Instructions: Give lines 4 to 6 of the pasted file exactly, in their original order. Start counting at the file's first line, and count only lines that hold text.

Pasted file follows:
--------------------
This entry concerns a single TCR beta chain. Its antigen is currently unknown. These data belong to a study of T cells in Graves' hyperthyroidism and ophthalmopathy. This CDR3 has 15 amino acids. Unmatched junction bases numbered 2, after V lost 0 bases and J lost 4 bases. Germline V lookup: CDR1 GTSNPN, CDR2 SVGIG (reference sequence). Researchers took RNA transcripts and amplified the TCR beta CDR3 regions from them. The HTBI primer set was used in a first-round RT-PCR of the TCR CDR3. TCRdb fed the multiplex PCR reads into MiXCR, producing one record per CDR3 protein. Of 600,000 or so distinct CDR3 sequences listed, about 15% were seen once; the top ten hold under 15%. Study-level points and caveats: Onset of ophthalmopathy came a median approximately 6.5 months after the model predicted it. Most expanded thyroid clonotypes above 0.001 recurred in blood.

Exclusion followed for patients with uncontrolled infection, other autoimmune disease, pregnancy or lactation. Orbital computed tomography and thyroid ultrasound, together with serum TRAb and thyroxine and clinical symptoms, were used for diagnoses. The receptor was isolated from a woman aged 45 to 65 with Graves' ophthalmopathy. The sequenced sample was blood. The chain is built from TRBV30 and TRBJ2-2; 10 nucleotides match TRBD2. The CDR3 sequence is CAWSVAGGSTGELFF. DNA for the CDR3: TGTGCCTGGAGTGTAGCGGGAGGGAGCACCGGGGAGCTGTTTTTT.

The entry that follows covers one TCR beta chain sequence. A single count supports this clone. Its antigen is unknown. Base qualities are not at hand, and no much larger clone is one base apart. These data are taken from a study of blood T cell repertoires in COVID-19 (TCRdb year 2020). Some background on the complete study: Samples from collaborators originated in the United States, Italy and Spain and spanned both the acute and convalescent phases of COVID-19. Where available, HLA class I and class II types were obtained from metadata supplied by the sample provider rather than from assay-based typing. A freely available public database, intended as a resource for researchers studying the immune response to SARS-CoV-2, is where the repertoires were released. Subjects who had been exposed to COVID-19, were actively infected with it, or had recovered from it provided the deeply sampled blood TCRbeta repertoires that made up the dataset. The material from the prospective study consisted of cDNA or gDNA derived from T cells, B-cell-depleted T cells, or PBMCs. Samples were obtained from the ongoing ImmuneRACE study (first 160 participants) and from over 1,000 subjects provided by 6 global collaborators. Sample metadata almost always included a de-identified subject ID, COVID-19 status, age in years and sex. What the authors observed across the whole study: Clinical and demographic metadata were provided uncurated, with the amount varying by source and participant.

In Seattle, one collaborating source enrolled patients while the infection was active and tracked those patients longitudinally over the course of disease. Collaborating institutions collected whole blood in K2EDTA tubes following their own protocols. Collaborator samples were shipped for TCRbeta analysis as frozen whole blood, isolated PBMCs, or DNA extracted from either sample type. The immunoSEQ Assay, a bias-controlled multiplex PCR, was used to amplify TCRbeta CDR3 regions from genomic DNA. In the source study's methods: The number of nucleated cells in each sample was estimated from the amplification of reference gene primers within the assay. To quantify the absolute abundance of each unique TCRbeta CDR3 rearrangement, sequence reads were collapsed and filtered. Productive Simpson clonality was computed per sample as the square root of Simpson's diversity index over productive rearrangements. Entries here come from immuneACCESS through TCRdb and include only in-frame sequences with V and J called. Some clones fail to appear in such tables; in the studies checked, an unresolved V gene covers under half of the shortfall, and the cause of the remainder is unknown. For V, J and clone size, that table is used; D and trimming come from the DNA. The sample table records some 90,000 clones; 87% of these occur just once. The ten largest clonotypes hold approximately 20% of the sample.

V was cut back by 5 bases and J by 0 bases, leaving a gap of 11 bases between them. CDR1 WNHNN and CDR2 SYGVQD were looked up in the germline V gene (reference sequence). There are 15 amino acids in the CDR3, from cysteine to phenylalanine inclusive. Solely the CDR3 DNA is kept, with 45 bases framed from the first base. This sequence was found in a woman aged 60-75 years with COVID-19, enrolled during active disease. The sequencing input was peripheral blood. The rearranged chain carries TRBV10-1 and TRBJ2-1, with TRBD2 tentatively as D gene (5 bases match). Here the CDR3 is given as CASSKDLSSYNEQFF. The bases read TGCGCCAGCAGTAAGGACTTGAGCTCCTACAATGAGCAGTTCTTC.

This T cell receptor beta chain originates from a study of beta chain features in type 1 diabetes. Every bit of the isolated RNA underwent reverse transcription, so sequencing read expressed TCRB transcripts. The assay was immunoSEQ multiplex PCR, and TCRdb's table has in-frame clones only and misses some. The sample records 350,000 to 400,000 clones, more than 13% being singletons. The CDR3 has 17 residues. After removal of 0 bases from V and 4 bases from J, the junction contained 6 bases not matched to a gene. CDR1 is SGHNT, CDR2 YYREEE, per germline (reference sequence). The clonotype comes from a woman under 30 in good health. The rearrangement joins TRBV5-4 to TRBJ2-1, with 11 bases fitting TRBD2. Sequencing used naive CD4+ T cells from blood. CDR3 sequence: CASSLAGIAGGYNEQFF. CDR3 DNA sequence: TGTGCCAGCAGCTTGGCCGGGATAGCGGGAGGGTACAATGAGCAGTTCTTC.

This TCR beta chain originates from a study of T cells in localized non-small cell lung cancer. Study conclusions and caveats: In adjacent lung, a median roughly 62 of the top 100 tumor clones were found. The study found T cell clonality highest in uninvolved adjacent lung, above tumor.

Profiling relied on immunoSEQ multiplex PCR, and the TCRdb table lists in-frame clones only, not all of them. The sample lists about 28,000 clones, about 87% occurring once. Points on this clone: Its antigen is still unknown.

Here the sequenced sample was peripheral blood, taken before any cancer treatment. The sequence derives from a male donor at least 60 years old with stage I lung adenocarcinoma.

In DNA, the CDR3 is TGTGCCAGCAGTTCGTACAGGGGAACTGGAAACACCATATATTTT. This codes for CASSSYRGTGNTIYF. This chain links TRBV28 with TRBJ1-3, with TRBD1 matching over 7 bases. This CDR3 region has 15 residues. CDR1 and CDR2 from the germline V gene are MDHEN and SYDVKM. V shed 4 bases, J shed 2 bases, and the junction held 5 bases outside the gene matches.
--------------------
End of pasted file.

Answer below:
In Seattle, one collaborating source enrolled patients while the infection was active and tracked those patients longitudinally over the course of disease. Collaborating institutions collected whole blood in K2EDTA tubes following their own protocols. Collaborator samples were shipped for TCRbeta analysis as frozen whole blood, isolated PBMCs, or DNA extracted from either sample type. The immunoSEQ Assay, a bias-controlled multiplex PCR, was used to amplify TCRbeta CDR3 regions from genomic DNA. In the source study's methods: The number of nucleated cells in each sample was estimated from the amplification of reference gene primers within the assay. To quantify the absolute abundance of each unique TCRbeta CDR3 rearrangement, sequence reads were collapsed and filtered. Productive Simpson clonality was computed per sample as the square root of Simpson's diversity index over productive rearrangements. Entries here come from immuneACCESS through TCRdb and include only in-frame sequences with V and J called. Some clones fail to appear in such tables; in the studies checked, an unresolved V gene covers under half of the shortfall, and the cause of the remainder is unknown. For V, J and clone size, that table is used; D and trimming come from the DNA. The sample table records some 90,000 clones; 87% of these occur just once. The ten largest clonotypes hold approximately 20% of the sample.

V was cut back by 5 bases and J by 0 bases, leaving a gap of 11 bases between them. CDR1 WNHNN and CDR2 SYGVQD were looked up in the germline V gene (reference sequence). There are 15 amino acids in the CDR3, from cysteine to phenylalanine inclusive. Solely the CDR3 DNA is kept, with 45 bases framed from the first base. This sequence was found in a woman aged 60-75 years with COVID-19, enrolled during active disease. The sequencing input was peripheral blood. The rearranged chain carries TRBV10-1 and TRBJ2-1, with TRBD2 tentatively as D gene (5 bases match). Here the CDR3 is given as CASSKDLSSYNEQFF. The bases read TGCGCCAGCAGTAAGGACTTGAGCTCCTACAATGAGCAGTTCTTC.

This T cell receptor beta chain originates from a study of beta chain features in type 1 diabetes. Every bit of the isolated RNA underwent reverse transcription, so sequencing read expressed TCRB transcripts. The assay was immunoSEQ multiplex PCR, and TCRdb's table has in-frame clones only and misses some. The sample records 350,000 to 400,000 clones, more than 13% being singletons. The CDR3 has 17 residues. After removal of 0 bases from V and 4 bases from J, the junction contained 6 bases not matched to a gene. CDR1 is SGHNT, CDR2 YYREEE, per germline (reference sequence). The clonotype comes from a woman under 30 in good health. The rearrangement joins TRBV5-4 to TRBJ2-1, with 11 bases fitting TRBD2. Sequencing used naive CD4+ T cells from blood. CDR3 sequence: CASSLAGIAGGYNEQFF. CDR3 DNA sequence: TGTGCCAGCAGCTTGGCCGGGATAGCGGGAGGGTACAATGAGCAGTTCTTC.